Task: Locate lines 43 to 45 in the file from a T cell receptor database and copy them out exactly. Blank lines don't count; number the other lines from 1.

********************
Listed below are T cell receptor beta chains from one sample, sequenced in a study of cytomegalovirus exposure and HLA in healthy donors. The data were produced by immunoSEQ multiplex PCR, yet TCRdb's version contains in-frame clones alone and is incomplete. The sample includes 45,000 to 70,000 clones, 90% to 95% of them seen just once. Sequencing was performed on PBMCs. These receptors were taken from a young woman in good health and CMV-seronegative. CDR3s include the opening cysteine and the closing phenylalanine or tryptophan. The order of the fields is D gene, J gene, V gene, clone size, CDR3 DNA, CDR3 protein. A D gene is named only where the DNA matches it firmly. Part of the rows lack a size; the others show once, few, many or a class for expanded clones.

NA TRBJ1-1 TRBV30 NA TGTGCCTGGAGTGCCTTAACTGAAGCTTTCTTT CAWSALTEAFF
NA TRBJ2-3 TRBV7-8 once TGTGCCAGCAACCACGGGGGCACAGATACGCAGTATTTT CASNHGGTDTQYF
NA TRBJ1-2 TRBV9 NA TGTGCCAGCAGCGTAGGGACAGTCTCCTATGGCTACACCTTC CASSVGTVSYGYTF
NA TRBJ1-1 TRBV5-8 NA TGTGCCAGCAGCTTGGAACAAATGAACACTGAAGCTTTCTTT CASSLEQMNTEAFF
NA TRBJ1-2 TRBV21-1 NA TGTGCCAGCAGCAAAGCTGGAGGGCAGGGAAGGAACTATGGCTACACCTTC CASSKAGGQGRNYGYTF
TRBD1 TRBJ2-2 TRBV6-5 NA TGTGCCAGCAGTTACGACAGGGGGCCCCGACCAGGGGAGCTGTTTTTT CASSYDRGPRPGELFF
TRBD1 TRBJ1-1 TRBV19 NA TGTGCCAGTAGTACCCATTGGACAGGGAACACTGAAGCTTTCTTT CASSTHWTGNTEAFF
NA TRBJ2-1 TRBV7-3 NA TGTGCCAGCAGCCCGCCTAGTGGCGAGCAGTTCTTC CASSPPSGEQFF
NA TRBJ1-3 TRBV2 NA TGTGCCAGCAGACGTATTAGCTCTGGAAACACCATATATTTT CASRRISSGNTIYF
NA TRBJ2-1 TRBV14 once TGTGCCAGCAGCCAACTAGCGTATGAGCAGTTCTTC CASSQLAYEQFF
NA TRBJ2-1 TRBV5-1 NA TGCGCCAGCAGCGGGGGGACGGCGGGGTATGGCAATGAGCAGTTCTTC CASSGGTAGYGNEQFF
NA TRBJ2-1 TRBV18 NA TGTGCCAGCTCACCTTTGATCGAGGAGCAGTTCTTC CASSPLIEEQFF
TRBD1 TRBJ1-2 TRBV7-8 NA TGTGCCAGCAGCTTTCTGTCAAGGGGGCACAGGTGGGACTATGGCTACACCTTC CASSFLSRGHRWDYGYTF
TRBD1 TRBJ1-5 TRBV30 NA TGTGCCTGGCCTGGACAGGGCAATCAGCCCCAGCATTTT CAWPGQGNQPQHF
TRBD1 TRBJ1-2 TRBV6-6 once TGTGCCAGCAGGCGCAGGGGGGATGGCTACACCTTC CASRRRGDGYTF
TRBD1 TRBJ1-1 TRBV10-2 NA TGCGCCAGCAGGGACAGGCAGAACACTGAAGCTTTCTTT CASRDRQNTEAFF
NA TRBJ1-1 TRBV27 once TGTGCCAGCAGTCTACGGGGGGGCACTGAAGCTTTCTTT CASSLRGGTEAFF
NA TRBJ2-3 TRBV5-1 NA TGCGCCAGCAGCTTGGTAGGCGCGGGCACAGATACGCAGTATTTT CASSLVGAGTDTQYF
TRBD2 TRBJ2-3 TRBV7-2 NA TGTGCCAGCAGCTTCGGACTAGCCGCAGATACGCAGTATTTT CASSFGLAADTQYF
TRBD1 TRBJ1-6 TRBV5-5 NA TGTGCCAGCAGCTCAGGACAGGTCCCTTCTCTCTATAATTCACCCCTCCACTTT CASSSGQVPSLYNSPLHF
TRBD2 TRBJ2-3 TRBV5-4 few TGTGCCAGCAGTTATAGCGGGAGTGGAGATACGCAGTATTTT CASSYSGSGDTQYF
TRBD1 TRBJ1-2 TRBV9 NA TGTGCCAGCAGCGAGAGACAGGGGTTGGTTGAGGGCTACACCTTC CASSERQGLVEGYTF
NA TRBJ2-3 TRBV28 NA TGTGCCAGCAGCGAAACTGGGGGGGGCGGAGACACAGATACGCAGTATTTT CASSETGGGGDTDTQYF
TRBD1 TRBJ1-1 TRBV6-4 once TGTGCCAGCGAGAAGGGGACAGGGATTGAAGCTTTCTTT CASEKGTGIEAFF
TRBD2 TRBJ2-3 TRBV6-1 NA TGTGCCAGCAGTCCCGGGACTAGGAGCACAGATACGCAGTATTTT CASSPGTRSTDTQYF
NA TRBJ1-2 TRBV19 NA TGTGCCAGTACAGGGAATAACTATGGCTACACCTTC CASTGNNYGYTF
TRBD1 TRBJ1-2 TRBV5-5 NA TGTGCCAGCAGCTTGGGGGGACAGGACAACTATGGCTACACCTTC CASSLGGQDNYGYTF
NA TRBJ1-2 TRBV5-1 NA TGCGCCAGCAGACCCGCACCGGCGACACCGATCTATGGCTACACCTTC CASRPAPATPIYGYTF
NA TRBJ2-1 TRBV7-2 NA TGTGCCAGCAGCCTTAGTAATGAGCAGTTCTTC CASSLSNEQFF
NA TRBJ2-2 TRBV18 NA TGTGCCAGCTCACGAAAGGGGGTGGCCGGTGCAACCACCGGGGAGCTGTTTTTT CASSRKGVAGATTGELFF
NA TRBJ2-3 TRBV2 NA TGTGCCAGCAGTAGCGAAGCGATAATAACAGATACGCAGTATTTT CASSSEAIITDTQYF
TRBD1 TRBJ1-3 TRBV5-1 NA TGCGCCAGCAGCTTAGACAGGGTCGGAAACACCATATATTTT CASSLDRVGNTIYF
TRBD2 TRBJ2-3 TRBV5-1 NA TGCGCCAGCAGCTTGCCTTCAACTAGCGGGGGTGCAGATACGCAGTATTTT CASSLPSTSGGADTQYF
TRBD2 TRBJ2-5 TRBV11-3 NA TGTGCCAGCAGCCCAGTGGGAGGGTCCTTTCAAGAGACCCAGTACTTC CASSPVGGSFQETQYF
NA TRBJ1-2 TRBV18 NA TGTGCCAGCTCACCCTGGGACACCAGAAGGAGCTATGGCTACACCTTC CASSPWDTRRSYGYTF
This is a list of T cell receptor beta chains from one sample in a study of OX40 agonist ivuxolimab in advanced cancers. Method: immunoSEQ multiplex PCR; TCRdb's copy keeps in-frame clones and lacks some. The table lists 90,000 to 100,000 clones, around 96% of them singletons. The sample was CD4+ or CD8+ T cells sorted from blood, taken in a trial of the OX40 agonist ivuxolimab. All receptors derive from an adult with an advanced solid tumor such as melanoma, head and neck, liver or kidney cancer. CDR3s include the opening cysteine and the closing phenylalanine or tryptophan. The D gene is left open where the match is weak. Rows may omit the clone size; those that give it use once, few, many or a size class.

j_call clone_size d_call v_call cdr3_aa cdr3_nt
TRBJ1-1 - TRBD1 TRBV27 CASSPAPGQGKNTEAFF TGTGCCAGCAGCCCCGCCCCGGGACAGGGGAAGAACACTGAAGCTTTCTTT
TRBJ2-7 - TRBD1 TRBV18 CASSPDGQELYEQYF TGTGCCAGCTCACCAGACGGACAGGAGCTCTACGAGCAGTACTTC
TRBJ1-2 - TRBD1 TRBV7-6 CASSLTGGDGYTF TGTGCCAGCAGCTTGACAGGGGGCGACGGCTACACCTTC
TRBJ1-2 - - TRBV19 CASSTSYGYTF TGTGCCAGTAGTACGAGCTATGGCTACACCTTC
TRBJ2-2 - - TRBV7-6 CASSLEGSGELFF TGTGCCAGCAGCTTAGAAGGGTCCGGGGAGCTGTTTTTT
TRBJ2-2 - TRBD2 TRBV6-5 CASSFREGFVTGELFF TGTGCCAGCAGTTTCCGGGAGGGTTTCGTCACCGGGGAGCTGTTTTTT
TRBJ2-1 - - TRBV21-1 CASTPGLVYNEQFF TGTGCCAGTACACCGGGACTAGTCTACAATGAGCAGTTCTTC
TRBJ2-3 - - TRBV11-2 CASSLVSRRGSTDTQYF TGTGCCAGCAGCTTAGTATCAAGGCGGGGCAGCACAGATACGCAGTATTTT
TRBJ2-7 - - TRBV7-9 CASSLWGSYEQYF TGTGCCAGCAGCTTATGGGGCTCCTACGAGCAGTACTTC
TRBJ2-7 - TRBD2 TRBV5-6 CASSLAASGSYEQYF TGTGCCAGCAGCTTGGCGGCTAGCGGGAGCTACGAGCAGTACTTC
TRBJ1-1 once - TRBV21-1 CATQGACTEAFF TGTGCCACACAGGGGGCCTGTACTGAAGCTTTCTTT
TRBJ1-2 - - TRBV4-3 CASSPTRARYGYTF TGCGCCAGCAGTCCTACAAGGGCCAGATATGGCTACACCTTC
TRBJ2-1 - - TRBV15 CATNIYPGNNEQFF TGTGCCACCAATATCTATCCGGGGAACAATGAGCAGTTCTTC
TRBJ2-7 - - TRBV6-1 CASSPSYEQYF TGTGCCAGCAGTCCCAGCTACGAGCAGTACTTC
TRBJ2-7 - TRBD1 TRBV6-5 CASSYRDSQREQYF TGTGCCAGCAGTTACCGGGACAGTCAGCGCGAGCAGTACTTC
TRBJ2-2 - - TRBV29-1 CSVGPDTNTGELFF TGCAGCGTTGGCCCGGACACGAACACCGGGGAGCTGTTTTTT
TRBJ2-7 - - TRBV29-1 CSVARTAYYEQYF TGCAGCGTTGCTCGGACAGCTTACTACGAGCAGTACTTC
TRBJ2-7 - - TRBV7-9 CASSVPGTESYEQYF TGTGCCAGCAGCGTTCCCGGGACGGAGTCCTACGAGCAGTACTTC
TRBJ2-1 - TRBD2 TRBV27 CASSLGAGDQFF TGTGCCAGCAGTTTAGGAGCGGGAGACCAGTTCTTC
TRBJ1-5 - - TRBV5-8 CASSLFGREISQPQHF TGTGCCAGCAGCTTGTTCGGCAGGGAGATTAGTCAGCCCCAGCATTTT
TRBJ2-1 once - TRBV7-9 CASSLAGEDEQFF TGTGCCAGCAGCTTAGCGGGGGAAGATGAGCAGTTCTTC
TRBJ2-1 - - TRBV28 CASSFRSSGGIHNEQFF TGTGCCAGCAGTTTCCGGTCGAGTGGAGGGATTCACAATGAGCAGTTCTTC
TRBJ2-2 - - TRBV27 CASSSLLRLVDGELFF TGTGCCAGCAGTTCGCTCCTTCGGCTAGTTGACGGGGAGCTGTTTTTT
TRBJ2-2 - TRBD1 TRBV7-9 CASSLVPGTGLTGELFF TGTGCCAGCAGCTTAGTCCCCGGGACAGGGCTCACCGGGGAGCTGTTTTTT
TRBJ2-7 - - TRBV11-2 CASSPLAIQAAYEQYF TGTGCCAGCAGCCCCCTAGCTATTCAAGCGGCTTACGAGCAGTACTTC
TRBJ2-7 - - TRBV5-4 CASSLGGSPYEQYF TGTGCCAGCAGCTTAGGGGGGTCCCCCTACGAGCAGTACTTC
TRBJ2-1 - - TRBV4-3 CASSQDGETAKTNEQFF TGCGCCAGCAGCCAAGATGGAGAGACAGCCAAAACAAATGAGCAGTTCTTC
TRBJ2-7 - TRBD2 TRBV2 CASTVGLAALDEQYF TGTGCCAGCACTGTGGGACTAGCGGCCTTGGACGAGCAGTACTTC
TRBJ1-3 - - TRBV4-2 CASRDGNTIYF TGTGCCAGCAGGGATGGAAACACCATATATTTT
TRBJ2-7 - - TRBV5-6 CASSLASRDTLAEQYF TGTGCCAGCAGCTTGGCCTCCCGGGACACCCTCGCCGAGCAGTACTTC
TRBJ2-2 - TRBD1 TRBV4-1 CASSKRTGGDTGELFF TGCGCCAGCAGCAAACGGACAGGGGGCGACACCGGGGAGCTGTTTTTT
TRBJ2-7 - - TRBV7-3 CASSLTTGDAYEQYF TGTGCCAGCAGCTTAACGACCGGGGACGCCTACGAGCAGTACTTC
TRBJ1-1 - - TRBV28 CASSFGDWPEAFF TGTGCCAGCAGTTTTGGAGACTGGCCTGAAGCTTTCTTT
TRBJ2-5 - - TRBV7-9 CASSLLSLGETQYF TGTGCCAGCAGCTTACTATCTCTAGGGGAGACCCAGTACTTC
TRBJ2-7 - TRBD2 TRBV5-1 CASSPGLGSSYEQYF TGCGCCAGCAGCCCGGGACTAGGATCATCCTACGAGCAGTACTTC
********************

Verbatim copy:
TRBJ2-2 - - TRBV7-6 CASSLEGSGELFF TGTGCCAGCAGCTTAGAAGGGTCCGGGGAGCTGTTTTTT
TRBJ2-2 - TRBD2 TRBV6-5 CASSFREGFVTGELFF TGTGCCAGCAGTTTCCGGGAGGGTTTCGTCACCGGGGAGCTGTTTTTT
TRBJ2-1 - - TRBV21-1 CASTPGLVYNEQFF TGTGCCAGTACACCGGGACTAGTCTACAATGAGCAGTTCTTC